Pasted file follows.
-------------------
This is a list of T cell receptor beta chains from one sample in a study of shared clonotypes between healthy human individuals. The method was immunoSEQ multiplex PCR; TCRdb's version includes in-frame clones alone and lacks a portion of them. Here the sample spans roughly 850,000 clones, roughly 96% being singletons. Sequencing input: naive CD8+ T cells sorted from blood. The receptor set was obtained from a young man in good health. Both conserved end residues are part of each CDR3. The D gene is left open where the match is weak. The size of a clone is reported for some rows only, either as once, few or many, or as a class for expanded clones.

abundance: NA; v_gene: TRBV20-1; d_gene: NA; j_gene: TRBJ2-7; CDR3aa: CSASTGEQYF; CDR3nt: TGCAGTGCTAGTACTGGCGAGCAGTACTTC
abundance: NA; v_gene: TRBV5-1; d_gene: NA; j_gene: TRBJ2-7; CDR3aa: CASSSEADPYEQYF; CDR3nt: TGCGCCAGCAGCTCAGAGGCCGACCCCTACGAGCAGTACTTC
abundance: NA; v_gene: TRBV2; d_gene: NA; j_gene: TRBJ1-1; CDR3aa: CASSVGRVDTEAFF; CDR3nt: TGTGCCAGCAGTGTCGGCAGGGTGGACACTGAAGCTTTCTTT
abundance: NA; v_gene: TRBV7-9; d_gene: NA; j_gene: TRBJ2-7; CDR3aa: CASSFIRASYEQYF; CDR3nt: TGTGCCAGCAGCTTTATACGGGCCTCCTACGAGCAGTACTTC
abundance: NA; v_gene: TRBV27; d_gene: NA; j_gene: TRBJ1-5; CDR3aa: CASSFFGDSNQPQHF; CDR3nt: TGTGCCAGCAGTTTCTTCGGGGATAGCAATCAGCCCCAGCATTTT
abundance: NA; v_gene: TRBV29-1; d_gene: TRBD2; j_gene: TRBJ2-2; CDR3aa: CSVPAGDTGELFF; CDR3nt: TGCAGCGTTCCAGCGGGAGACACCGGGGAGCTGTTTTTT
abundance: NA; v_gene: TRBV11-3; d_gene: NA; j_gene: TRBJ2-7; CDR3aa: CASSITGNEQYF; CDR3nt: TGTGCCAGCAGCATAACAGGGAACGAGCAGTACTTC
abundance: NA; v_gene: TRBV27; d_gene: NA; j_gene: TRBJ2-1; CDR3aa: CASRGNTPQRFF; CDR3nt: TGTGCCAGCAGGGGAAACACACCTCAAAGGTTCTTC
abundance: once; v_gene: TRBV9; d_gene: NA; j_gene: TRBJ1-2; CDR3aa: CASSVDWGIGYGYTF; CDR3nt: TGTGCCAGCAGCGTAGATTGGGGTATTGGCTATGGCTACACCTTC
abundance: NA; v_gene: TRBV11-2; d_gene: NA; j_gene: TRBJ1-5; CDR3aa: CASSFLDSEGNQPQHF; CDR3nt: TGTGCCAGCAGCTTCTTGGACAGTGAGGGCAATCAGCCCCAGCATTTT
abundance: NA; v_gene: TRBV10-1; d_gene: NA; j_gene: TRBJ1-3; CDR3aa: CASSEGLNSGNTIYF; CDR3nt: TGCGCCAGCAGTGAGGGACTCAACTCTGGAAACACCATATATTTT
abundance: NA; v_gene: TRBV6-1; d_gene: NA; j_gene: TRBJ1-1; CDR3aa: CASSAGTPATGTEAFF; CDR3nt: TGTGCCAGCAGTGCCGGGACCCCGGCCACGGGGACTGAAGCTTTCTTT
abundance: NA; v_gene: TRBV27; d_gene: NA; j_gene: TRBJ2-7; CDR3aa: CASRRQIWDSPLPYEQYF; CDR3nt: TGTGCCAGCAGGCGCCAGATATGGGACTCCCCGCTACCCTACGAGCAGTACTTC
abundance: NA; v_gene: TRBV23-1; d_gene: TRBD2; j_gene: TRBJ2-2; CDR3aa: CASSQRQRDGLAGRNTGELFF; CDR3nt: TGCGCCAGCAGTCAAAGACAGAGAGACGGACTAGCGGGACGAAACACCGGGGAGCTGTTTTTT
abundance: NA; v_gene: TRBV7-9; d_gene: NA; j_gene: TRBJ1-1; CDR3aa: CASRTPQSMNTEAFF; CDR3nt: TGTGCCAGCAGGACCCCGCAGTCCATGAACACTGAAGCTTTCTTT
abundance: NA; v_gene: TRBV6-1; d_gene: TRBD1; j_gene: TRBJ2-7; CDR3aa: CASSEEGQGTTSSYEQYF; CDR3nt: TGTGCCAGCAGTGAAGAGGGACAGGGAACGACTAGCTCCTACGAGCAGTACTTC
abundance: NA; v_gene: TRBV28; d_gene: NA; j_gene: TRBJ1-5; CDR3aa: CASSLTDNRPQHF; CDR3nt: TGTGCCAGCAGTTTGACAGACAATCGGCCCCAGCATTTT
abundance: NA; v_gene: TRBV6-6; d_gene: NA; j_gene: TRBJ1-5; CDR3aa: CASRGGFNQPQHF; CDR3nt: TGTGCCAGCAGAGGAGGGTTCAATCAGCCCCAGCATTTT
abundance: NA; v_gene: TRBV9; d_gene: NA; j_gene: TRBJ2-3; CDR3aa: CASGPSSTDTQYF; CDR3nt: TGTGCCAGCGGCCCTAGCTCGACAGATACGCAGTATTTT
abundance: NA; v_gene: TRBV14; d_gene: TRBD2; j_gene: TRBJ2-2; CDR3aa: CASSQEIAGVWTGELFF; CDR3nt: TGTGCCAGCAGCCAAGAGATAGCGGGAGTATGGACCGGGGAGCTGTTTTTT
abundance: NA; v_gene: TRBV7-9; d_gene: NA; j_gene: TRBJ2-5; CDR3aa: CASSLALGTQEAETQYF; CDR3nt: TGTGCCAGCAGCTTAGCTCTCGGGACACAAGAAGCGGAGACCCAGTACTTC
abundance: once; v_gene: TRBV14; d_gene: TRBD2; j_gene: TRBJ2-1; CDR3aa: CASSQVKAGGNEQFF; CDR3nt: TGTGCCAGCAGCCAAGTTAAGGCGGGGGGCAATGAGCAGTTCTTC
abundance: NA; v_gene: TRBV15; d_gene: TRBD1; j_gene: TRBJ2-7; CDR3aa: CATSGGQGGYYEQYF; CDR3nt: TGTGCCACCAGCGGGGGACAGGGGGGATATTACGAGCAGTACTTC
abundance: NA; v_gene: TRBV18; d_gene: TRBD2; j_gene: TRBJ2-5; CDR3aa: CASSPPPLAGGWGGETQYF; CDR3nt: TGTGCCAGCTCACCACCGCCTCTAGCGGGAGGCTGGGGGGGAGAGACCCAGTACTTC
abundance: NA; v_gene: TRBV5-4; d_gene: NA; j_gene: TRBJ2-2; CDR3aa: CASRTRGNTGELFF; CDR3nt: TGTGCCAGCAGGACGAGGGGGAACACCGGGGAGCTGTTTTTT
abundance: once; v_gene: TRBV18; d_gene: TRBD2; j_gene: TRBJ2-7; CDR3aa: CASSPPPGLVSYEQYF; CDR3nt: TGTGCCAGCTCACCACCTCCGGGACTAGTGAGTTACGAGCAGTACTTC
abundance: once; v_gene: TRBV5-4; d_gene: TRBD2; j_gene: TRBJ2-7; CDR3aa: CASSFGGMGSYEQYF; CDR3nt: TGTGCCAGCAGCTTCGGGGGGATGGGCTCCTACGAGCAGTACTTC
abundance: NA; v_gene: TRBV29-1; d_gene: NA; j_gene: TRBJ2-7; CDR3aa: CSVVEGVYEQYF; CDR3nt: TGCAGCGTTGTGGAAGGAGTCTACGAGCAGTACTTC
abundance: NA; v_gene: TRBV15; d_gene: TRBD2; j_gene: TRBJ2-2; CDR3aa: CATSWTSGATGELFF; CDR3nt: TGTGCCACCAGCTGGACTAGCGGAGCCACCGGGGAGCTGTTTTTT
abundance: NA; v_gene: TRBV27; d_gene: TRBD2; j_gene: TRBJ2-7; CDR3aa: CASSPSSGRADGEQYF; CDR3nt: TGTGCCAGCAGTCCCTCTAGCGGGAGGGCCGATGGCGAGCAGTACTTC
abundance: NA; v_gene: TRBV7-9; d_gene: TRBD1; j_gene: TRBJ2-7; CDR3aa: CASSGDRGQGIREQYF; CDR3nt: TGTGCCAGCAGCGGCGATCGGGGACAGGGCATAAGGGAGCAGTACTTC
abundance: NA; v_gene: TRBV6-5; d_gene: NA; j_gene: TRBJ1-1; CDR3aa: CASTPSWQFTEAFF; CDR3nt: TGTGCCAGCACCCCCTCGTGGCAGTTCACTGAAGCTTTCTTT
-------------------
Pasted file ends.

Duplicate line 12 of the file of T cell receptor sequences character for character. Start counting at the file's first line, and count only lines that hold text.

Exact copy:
abundance: NA; v_gene: TRBV10-1; d_gene: NA; j_gene: TRBJ1-3; CDR3aa: CASSEGLNSGNTIYF; CDR3nt: TGCGCCAGCAGTGAGGGACTCAACTCTGGAAACACCATATATTTT